"Health care providers, on the other hand, would say that it's clinically unreasonable to treat this infant because he will die anyway, and it's ethically and financially unreasonable to prolong his dying."
The Gonzales case is very likely a struggle for his medical providers on two levels, Banja theorizes.
On one level, there are the purely biological and bioethical issues dealing with what is just and fair to Emilio and in allocating valuable health care resources that could be used to benefit others.
On another level is the "moral distress" that the case presents for those caring for him. His care providers already feel helpless because his medical condition leaves them unable to provide anything but palliative care. "Add to that a non-health care provider, his mother, who is making demands on them that they feel are not warranted and reasonable, and that adds to and mixes the psychological and emotional turmoil all the more," Banja suggests.
So what do doctors do when confronted with one of these "bedrock clashes"?
"Health care providers have to continue to drill down on the notion of reasonableness," Banja advises. "You should only invoke futility legislation when it is very, very clear that health care providers are being asked to do something that is excessively unreasonable, with an emphasis on "excessively," from various points of view — clinical, ethical [when it creates more suffering than benefit], and financial, when it is squandering health care resources we could put to better use."
Texas MDs fighting to save TADA
Fine says he and other medical professionals in Texas find themselves struggling to save a law that doesn't need fixing.
"Organized medicine doesn't think [TADA] is broken; we think it's served patients well," says Fine. "But the National and Texas Right to Life [organizations] pulled out of the consensus agreements we operated under when the law was passed in 1999, and now there's no consensus about the law. It's a tough political battle, bottom line."
Fine says Right to Life leaders told him that after outcry from its membership following the Terri Schiavo case, they could no longer support the Texas law that provides an avenue for physicians to withdraw life-sustaining treatment, even in futile cases.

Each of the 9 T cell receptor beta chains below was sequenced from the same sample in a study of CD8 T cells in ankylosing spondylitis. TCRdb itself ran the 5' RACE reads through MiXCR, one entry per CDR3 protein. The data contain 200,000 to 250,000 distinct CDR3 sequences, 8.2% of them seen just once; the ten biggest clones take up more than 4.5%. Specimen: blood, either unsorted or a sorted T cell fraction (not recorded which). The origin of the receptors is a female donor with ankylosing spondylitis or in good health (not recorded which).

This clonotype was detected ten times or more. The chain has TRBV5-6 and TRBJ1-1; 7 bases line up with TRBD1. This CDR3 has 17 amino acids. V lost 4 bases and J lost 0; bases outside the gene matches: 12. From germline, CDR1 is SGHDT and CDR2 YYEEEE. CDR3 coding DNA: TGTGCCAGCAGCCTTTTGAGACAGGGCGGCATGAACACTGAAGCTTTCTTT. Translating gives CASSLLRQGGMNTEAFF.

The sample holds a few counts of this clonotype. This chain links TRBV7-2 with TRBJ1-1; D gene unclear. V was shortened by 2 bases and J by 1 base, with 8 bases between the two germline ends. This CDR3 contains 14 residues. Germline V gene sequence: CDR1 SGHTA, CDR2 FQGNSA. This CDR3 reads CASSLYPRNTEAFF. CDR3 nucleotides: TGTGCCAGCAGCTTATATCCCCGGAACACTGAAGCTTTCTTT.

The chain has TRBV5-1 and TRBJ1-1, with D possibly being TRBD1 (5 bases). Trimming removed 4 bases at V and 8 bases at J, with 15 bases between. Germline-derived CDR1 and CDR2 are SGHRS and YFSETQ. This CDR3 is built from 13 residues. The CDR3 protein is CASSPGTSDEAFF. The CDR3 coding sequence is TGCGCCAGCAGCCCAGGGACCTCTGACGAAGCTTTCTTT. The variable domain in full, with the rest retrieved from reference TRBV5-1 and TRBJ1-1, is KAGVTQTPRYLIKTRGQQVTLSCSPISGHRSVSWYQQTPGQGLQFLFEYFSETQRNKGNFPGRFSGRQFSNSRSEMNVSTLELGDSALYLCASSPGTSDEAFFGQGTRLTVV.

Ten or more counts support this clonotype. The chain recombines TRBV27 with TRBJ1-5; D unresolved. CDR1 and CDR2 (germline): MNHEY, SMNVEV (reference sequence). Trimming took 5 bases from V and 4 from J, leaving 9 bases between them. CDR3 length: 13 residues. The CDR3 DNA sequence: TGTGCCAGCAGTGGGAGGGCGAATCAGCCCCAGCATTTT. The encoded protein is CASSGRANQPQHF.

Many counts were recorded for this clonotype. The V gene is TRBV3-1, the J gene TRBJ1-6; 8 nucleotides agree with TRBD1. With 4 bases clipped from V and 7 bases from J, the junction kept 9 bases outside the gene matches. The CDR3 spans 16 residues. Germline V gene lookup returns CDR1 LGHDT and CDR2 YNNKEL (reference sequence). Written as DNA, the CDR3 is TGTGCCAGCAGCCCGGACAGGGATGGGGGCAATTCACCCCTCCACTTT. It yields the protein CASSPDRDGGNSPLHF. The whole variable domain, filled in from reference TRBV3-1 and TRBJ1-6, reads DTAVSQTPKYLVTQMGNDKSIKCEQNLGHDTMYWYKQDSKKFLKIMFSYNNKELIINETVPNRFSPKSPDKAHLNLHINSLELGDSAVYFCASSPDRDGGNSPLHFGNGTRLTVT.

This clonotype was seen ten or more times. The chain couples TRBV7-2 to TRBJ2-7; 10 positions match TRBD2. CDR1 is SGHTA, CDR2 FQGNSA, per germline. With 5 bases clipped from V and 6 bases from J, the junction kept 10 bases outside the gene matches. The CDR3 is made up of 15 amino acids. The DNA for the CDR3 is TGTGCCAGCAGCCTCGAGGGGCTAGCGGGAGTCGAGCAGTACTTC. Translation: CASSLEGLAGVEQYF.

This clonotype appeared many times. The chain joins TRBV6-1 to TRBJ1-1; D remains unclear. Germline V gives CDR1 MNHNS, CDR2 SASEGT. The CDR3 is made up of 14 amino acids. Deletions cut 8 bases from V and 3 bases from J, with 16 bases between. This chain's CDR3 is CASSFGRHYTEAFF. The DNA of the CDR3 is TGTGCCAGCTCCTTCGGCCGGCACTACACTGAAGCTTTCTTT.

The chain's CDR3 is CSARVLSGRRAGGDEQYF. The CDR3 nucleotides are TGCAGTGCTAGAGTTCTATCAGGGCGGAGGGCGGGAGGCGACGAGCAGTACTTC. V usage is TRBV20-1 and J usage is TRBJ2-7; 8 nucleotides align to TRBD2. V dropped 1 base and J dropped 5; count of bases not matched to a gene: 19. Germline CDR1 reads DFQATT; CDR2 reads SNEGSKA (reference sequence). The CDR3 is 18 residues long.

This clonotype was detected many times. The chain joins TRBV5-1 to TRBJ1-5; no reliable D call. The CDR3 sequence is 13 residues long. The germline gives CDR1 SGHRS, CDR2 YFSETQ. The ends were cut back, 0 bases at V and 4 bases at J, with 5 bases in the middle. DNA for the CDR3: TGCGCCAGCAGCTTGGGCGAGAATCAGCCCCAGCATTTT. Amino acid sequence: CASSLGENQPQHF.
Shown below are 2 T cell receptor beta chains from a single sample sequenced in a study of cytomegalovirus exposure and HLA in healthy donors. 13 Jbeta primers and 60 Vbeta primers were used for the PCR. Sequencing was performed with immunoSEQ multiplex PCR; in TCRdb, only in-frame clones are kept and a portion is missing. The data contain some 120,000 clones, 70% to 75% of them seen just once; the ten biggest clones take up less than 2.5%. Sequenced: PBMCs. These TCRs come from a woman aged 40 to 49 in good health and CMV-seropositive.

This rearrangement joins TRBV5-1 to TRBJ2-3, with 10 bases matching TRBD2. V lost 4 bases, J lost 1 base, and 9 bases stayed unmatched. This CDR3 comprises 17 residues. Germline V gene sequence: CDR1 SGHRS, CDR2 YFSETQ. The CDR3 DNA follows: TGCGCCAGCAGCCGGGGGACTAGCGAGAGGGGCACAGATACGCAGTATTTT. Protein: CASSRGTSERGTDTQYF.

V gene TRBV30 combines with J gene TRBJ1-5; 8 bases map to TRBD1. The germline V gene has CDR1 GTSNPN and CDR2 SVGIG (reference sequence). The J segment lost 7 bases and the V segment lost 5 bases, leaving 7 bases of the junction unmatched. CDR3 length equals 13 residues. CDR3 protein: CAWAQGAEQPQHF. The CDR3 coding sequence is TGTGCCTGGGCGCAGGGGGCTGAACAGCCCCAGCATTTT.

"In 1999 and 2003, we operated by compromise; now there are number of competing bills, and organized medicine's [testimony that the law doesn't need changing] has been rebuffed," says Fine.
There are several bills that would change TADA from a little to a lot, Fine says. One bill would add some time between when families are told that an ethics committee will rule on continuation of care and when that committee meets and would extend the time families who object to the termination of life-sustaining care have to find a facility to move the patient to.
That bill, sponsored by state Rep. Dianne Delisi, has won tentative support from the Texas Medical Association (TMA) and Fine, but any bill making changes to the law is felt to be unneeded by those who back TADA, Fine says. Troubling to backers of the current version of TADA is a provision that would bar hospitals from invoking the law in cases of patients whose only life-sustaining treatment is artificial hydration and nutrition — a direct result, Fine says, of the Schiavo debate.
Strange political bedfellows
Rival bills would force doctors to continue treating terminally ill patients indefinitely if their families or other proxies objected to withdrawing care, and have created some unlikely alliances — the Texas American Civil Liberties Union (advocating for the disabled) and Texas Right to Life on one side, the Catholic church siding with physicians, to some extent, on the other.
"We're working with Rep. Delisi to get a favorable bill," Fine explains. "But I'm very concerned about the fate of the law. It's trapped in post-Schiavo politics."
Fine says it was his observation that before Schiavo, during the years after the Nancy Cruzan "right-to-die" ruling, there was a more cooperative atmosphere when it came to compromise and consensus on end of life and medical futility issues.
"Now, after Schiavo, it's very fractured, very contentious. It's a very different atmosphere, and it's all part and parcel of the national post-Schiavo politics," he says.
Banja doesn't agree that opposition to TADA stems from Schiavo, but rather is the result of efforts on the part of those who advocate for rights for the disabled.
Bob Kafka, an organizer of the Texas branch of the anti-euthanasia organization Not Dead Yet, says he has concluded "that the essence of any futility law embraces involuntary euthanasia. The ability of a doctor to overrule both the patient and their surrogate in withdrawing life-sustaining treatment is in violation of the principle of patient autonomy."
"After hundreds of years of being told their lives are worthless, people with disabilities get the message — it's too hard to take care of them," Banja says, explaining the results of generations of discriminatory treatment. "Disability rights people say the message has been driven home that their lives are worthless, and they feel that futility laws give the able-bodied too much power to make decisions as to the worth of their lives."